When the new Golden 1 Center opens its doors in October of this year, several thousand people will flood into downtown Sacramento. They’ll bring their friends, their Kings jerseys, their money and perhaps most worryingly for those who work along busy streets in the area — their cars.
It’s been quite a year! Now that the champagne has been popped, gone flat and you’ve had time to recover, take a look at our most widely read local stories from 2015:
Last year we reported on the massive transportation shift taking place in West Sacramento (“Bridging the Divide” by John Blomster, October 2014) Check out some of the progress that has been made since then:
As Governor Jerry Brown is in Paris urging other political leaders to follow his lead in curbing global warming, the chief executive of California’s largest oil company said the state’s policies “unambiguously raise energy costs and do nothing about greenhouse-gas emissions.”
California is counting on private companies to kick in as much as $35.5 billion toward the most expensive public-works project in U.S. history, a proposed high-speed rail line linking San Francisco with Los Angeles. Banks and other contractors who’ve studied the plan say not so fast.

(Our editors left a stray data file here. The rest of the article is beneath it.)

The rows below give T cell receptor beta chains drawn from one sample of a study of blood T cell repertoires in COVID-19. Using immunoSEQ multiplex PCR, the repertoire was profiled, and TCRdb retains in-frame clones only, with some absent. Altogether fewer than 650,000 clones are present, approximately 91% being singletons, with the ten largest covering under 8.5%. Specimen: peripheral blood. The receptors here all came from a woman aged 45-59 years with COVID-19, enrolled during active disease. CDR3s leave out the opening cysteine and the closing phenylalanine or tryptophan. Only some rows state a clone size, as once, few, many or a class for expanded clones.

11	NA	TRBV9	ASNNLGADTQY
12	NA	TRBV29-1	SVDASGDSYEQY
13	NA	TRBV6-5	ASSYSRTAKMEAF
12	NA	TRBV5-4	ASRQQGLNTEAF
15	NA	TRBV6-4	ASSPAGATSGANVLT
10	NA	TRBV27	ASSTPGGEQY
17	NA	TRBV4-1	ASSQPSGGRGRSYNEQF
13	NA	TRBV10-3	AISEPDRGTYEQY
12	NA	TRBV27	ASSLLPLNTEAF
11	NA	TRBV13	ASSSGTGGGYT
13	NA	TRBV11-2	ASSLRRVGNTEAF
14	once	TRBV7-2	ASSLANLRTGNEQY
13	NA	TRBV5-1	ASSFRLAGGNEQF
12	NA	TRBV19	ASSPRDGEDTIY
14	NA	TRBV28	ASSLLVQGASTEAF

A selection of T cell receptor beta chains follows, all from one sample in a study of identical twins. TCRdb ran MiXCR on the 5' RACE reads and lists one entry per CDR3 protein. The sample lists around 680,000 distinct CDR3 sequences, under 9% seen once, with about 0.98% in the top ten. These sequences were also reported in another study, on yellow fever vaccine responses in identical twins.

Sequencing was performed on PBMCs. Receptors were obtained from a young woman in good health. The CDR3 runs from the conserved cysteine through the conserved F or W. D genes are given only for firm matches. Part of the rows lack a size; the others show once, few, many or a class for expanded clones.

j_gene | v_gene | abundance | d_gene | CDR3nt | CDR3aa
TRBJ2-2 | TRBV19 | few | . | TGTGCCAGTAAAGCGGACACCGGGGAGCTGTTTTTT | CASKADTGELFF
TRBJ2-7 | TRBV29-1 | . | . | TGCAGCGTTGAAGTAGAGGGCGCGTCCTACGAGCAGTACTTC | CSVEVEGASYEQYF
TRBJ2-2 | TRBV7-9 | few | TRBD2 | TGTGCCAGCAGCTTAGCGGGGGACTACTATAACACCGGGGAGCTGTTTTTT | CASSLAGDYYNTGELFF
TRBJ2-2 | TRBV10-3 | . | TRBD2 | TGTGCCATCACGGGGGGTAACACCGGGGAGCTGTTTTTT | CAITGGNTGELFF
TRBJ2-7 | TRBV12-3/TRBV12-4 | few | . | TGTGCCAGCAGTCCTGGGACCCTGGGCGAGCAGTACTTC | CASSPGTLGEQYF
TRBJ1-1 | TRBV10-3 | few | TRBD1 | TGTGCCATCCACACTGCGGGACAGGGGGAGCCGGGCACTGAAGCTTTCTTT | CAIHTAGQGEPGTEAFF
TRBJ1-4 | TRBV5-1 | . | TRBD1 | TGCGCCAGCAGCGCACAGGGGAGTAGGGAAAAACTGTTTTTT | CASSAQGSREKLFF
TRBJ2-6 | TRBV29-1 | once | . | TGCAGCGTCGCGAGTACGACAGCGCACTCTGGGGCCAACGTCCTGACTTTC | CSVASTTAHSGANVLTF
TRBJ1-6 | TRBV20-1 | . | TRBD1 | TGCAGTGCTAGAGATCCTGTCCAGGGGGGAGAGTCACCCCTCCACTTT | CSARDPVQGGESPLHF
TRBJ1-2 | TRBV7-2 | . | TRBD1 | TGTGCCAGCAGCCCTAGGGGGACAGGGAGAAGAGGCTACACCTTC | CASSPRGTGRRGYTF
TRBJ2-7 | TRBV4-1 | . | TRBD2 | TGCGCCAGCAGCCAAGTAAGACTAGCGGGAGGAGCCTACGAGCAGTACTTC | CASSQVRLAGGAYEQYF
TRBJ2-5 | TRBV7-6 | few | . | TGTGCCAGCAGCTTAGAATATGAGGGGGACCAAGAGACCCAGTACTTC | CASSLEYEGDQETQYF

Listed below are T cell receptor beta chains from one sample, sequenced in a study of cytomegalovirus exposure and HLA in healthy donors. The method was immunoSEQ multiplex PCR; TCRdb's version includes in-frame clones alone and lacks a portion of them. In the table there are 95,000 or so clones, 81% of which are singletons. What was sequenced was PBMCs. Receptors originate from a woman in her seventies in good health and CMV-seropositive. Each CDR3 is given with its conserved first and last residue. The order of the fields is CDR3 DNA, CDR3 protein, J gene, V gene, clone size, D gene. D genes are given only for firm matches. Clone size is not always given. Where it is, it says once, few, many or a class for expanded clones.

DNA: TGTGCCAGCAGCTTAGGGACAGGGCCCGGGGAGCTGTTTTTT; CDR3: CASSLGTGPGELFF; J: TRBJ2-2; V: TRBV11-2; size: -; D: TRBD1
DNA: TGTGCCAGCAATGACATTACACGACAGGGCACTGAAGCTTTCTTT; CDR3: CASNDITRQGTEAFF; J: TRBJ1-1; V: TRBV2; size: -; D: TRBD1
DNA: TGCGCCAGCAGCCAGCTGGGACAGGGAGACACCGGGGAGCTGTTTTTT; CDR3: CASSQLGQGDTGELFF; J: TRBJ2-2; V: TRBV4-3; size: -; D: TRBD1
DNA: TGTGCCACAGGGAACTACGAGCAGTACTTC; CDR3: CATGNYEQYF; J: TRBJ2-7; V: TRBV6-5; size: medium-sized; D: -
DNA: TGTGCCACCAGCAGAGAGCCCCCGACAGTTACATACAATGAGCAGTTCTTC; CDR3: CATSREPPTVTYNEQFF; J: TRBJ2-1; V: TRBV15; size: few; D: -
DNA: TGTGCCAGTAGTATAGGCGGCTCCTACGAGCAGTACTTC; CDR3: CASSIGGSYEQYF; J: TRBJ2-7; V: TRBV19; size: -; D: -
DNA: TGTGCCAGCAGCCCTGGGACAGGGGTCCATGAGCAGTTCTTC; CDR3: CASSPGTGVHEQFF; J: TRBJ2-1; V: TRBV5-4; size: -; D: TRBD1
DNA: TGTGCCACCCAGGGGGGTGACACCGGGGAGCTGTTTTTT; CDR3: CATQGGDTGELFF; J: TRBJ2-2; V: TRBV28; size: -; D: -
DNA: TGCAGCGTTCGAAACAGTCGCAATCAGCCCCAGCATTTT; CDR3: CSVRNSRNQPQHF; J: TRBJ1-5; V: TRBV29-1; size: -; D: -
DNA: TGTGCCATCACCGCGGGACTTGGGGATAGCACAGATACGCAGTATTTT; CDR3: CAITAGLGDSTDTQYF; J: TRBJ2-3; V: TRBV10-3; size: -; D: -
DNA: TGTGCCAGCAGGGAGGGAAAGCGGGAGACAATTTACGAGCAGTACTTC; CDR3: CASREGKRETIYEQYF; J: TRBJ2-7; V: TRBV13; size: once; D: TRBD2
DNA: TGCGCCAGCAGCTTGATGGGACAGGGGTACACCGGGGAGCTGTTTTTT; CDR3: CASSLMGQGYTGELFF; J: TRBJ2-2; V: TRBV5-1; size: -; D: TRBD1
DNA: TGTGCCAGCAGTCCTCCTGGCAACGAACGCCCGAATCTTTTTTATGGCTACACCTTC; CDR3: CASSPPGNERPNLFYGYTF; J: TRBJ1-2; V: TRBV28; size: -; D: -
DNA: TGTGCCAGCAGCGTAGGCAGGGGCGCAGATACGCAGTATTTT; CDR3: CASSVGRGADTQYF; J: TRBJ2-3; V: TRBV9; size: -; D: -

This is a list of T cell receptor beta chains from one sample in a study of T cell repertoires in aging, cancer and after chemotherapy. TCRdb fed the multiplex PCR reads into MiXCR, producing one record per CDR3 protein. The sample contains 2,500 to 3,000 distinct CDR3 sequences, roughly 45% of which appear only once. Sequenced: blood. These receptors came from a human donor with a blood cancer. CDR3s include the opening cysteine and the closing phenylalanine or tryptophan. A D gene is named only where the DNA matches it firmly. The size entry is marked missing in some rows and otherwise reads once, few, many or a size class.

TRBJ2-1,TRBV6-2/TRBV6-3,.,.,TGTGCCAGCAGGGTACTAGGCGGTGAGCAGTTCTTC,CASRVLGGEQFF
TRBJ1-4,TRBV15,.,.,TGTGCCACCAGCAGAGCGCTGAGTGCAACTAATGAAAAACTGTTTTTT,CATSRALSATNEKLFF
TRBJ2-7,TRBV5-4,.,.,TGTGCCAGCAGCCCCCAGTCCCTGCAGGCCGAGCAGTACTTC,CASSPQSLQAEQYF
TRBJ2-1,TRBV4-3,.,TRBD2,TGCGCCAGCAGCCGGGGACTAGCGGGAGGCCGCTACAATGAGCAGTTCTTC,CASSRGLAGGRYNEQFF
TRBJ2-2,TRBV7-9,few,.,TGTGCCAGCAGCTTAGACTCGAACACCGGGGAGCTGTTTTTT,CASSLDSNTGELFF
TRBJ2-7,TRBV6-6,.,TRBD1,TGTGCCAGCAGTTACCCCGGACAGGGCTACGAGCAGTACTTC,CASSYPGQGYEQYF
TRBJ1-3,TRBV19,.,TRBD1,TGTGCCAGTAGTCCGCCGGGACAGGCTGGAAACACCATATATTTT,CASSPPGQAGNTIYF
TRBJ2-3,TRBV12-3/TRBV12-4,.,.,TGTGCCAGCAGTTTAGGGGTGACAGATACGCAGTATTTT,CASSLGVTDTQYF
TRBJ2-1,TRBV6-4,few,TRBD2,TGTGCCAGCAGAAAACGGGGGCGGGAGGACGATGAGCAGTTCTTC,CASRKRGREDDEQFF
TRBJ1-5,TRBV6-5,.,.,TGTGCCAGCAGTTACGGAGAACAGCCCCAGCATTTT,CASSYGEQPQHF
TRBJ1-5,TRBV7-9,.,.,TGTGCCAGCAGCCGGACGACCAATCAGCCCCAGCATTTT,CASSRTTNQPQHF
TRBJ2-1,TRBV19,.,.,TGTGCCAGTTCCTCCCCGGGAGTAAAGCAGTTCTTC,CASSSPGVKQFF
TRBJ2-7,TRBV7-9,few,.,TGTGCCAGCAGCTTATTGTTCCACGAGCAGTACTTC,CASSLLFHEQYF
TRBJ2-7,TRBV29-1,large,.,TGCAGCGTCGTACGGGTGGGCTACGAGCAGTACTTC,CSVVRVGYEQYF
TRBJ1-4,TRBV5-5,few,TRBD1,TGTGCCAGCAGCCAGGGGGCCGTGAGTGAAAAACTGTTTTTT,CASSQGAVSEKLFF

Sacramento dining is about to get a little more convenient.
California’s $184-billion pension fund for school teachers chided Volkswagen AG for rigging some diesel engines to cheat on U.S. emission tests and said it is evaluating its exposure to losses from the scandal.
California Governor Jerry Brown abandoned a plan to cut gasoline use in half as part of an ambitious bill to combat climate change, after oil companies and business groups waged a multi-million dollar campaign against the effort.
“The administration’s ideas call for more than doubling the vehicle-registration fees and raising the price of fuel on all Californians,” Assembly Republican Leader Kristin Olsen said in a statement. “We disagree and think Californians have paid enough. Funds exist to fix our roads.”
You don’t have to fasten a seatbelt and you don’t have to bring your seat to the fully upright and locked position. These are just two reasons why a root canal may now be less painful than your average commercial airline experience.